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MAGISTRO v. MAGISTRO. (12/28/56)

THE SUPERIOR COURT OF PENNSYLVANIA


December 28, 1956

MAGISTRO, APPELLANT,
v.
MAGISTRO.

Appeal, No. 128, April T., 1956, from order of Court of Common Pleas of Allegheny County, Oct. T., 1946, No. 2374, in case of Rose Magistro v. Giovanno Magistro, administrator of estate of Edward Magistro, deceased. Order affirmed.

COUNSEL

William F. Donatelli, with him Anthony Cavalcante, for appellant.

Armin II. Friedman, for appellee.

Before Rhodes, P.j., Hirt, Gunther, Wright, Woodside, Ervin, and Carr, JJ.

Author: Woodside

[ 182 Pa. Super. Page 488]

OPINION BY WOODSIDE, J.

This is an appeal from a decree of the Court of Common Pleas of Allegheny County dismissing a rule to show cause why a decree in divorce granted by said court on February 5, 1947, should not be opened and set aside.

Edward Magistro, libellant, filed a suit for divorce in the Court of Common Pleas of Allegheny County on August 27, 1946. The respondent was duly served, and caused an appearance to be entered in her behalf. Although she filed an answer, she did not question the

[ 182 Pa. Super. Page 489]

    jurisdiction of the court, nor did she deny the allegation in the libel that her husband resided at 273 Huey Street, McKeesport, Pennsylvania. After a property settlement had been effected between the parties, the wife requested that her contest of the divorce be discontinued, and that the appearance of her attorney be withdrawn.

At a hearing held on January 31, 1947 it was established by the testimony that the libellant resided in McKeesport, and worked at Kauffman's Department Store in Pittsburgh. On February 5, 1947 a decree in divorce was entered from which no appeal was taken.

The libellant died on May 2, 1954, a resident of New York City. On February 18, 1955, the respondent in the divorce action caused to be issued a rule to show cause why the decree in divorce should not be opened and set aside, alleging that the libellant, at the time he filed his original libel in divorce, was not a bona fide resident within the Commonwealth of Pennsylvania for one whole year prior to the filing of said libel. See Act of May 2, 1929, P.L. 1237, § 16, 23 PS § 16.

The executor of the estate of the libellant filed an answer, and the case was argued upon the petition and answer, after which Judge WEISS, who had heard the original divorce case, entered an order dismissing the rule to show cause why the decree in divorce should not be opened and set aside.

There is, of course, a presumption that the decree is valid.

A proceeding to open a decree of divorce is equitable in nature and must be supported by such grounds as would justify a chancellor in entering a decree. It can be based only upon equitable considerations. Nixon v. Nixon, 329 Pa. 256, 265, 198 A. 154 (1938); Knode v. Knode, 159 Pa. Superior Ct. 210, 48 A.2d 151 (1946).

[ 182 Pa. Super. Page 490]

The appellate courts will reverse only when there has been a clear abuse of discretion. Zettlemoyer v. Zettlemoyer, 79 Pa. Superior Ct. 405, 408 (1922).

The wife entered her appearance in the divorce case, filed an answer to the libel and did not question the residence of the libellant nor the jurisdiction of the court. Now, eight years later, after her husband is dead and unable to testify, and witnesses who may have been known to him but are not known to his executor cannot be obtained, she questions the truthfulness of his sworn testimony concerning his residence. Under these circumstances we think that the court cannot be charged with abuse of discretion for refusing to open the judgment.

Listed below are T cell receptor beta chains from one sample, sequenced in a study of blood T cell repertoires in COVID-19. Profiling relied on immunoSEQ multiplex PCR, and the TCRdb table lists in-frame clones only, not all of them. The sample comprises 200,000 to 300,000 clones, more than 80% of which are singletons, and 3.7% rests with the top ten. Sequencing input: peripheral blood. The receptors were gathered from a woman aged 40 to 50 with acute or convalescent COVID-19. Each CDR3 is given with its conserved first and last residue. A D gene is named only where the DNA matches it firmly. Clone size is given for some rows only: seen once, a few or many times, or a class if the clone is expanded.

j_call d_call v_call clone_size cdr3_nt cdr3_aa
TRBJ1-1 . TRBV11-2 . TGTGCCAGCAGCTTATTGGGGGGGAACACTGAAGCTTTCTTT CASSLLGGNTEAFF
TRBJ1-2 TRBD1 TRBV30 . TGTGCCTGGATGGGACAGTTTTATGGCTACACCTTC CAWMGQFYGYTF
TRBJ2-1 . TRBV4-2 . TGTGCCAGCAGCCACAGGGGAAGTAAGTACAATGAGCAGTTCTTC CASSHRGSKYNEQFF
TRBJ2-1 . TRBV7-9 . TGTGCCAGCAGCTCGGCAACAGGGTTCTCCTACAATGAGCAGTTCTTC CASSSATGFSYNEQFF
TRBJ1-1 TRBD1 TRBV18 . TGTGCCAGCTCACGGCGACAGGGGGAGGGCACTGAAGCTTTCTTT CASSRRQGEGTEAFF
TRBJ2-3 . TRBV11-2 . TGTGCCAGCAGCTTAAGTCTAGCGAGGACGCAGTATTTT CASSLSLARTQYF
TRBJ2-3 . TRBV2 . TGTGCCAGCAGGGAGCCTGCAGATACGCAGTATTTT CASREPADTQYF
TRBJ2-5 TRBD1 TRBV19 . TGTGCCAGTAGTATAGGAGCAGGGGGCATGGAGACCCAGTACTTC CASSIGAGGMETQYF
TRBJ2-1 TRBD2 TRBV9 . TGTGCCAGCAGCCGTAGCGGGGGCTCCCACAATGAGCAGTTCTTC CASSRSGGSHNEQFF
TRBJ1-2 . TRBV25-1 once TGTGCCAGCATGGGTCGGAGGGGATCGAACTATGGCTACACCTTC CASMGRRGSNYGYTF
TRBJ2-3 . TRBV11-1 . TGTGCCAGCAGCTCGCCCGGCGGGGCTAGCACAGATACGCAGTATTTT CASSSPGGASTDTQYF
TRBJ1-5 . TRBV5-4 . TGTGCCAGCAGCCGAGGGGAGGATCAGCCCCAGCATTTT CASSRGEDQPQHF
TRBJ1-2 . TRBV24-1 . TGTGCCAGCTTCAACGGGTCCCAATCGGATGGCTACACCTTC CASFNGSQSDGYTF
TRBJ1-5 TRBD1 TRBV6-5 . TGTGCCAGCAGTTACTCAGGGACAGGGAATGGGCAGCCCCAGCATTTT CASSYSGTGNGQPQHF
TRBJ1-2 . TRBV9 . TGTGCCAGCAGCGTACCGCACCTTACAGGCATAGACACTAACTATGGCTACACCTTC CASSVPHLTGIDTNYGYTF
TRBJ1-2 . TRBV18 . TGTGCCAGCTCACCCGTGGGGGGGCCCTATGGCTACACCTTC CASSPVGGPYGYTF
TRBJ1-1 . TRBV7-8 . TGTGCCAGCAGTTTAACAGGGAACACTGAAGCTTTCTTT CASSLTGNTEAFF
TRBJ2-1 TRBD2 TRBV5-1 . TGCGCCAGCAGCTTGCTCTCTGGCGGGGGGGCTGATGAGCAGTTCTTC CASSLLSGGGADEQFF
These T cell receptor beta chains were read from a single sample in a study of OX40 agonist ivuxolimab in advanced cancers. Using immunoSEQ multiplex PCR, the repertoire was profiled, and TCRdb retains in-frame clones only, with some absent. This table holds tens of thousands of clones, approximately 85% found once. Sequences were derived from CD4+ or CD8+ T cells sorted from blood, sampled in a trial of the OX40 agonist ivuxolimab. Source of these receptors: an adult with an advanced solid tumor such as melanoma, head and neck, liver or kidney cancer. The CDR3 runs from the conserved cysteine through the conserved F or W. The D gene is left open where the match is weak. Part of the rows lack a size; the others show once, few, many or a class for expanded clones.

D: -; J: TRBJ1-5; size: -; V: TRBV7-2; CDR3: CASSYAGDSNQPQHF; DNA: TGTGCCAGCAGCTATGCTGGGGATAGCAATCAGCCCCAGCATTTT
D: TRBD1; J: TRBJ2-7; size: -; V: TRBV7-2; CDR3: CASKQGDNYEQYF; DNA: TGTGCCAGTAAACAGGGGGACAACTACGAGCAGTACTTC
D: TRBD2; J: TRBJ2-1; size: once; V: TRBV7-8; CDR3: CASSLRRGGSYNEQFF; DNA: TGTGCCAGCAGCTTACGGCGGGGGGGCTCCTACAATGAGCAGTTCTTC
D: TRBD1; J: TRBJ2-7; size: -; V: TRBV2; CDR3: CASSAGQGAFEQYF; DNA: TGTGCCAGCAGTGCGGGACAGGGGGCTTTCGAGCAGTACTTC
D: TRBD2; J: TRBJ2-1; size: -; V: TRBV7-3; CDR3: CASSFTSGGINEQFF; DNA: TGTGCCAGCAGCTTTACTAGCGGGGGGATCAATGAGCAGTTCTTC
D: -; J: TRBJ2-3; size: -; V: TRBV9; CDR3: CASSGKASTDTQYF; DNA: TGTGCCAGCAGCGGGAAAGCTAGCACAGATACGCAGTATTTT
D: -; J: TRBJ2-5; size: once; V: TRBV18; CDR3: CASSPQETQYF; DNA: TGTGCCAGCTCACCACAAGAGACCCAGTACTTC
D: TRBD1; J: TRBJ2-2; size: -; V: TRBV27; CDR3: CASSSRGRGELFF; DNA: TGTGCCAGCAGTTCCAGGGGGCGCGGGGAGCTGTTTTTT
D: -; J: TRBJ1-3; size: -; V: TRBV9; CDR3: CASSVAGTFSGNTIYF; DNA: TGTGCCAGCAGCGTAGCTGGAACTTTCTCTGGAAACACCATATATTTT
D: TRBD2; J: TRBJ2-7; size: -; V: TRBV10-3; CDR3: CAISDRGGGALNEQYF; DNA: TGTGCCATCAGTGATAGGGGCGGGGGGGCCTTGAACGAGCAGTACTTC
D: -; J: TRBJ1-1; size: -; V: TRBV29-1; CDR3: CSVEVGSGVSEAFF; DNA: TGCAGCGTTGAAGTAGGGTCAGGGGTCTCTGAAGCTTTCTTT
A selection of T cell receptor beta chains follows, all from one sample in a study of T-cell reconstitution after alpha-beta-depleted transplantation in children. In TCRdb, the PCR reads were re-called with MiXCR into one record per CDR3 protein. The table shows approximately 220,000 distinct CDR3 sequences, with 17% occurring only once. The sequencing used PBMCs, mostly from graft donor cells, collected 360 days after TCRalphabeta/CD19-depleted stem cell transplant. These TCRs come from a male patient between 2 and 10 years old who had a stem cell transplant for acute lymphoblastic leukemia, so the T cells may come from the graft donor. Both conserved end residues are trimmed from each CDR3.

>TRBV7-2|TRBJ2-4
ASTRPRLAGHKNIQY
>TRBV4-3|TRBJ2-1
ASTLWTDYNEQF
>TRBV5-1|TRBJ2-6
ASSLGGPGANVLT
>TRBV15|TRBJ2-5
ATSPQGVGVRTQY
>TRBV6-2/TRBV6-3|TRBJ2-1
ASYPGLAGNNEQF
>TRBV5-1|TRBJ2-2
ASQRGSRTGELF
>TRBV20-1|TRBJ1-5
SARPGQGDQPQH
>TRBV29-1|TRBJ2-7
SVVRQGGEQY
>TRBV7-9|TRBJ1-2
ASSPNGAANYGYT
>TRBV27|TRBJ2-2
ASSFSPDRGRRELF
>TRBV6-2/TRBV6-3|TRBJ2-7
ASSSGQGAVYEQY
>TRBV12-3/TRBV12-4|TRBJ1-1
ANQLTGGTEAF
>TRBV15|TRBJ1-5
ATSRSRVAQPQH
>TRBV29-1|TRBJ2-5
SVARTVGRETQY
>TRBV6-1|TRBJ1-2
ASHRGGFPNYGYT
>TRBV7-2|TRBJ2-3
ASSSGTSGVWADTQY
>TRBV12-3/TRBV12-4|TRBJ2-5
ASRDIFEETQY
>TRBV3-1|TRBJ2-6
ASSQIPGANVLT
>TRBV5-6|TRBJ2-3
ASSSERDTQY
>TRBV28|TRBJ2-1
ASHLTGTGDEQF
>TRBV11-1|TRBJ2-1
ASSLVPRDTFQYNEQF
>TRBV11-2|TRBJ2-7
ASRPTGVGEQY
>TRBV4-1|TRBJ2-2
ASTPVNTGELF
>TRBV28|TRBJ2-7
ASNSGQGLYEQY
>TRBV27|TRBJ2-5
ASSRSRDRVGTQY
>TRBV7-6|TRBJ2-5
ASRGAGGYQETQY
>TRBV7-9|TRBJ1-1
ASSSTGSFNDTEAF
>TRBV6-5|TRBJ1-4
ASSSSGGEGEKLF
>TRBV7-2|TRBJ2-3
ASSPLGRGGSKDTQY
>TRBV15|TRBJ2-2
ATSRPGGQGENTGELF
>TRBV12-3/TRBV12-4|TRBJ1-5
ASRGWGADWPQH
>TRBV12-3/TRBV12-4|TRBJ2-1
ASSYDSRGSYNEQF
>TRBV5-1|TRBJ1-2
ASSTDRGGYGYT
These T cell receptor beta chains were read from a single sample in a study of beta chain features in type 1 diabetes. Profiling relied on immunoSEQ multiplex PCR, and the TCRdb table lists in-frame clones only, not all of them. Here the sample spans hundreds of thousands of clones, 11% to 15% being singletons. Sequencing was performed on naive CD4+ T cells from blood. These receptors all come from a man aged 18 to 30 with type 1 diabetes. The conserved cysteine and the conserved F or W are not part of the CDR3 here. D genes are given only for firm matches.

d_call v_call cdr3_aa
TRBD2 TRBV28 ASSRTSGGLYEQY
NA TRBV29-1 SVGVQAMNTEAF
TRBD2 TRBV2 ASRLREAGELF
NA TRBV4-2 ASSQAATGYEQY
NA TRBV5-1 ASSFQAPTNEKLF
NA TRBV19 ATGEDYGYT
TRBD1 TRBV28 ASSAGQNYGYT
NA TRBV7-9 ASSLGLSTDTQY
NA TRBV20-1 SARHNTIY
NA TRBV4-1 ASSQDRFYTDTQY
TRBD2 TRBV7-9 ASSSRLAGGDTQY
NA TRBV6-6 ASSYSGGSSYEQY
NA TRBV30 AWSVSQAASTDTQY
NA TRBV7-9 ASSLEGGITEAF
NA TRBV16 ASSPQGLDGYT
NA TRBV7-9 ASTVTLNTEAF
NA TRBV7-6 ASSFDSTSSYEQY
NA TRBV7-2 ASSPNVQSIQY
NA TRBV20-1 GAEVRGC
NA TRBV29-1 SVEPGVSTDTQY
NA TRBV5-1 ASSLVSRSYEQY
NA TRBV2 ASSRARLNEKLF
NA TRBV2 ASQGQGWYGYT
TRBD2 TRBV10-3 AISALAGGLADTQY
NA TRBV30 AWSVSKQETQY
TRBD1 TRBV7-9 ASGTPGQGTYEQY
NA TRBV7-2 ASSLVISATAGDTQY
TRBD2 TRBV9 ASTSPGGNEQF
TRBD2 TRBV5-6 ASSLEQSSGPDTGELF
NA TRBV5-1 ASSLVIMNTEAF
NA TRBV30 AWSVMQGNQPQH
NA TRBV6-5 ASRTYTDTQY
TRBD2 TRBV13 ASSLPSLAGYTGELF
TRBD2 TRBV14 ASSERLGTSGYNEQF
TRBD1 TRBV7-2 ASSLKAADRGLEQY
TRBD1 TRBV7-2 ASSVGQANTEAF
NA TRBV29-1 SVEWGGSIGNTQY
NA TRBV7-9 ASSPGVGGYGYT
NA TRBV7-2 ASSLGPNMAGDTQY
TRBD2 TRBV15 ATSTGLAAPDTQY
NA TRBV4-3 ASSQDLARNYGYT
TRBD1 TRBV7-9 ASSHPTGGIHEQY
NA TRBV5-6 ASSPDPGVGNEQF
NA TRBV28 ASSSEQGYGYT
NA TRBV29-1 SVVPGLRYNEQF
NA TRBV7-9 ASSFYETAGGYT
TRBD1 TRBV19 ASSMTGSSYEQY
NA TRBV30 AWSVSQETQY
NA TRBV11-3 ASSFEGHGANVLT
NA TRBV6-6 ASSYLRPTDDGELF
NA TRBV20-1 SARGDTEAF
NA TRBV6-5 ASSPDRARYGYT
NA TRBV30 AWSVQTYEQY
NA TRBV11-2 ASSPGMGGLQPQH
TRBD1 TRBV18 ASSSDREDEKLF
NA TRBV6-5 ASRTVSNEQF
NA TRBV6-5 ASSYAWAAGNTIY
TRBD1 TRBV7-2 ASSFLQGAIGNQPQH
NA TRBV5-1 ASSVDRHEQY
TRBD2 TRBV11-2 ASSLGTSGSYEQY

The following statement by Judge JAMES in Quinn v. Quinn, 125 Pa. Superior Ct. 359, 367, 189 A. 705 (1937) is applicable here: "Having had notice of the proceeding and employed counsel, she was fully aware of its nature, and when she was served with the final rule it was her duty to protect her rights by instituting an appropriate proceeding. Her failure to act for nearly sixteen years and then only after the death of her husband, when his estate was to be distributed, indicates too clearly to us that she has been aroused to activity not for the purpose of vindicating herself, but for selfish motives. To set aside this decree, under such facts, would seriously undermine the validity of divorces." See also Field v. Field, 67 Pa. Superior Ct. 355 (1917).

Although we held in Loiacono v. Loiacono, 179 Pa. Superior Ct. 387, 116 A.2d 881 (1955) that the doctrine of laches was not applicable to a delay in questioning the jurisdiction of a Nevada court to enter a decree in divorce, and we there cited a number of cases where the courts refused to apply the doctrine of laches

[ 182 Pa. Super. Page 491]

    to petitions to open divorce decrees granted in this state; nevertheless, when the defendant in a divorce case delays bringing an action to set aside the decree until after the death of the plaintiff years later, it is a matter which may be given serious consideration by the court in determining whether, in the proper exercise of its equitable powers, it should open the decree.

The petition in this case was filed February 18, 1955. An answer was filed on April 4, 1955, and the case placed upon the argument list on November 3, 1955, called for argument before the court en banc on December 12, 1955, and argued before Judge WEISS on December 20, 1955.On December 16, 1955 a petition was presented by the appellant to grant an order permitting the taking of testimony by depositions in King County, New York, which the court refused. Under the circumstances of this case, and particularly in view of the time when the request was made, we see no abuse of discretion in the court's refusal to enter the order to take testimony in New York.

Disposition

Order affirmed.

19561228

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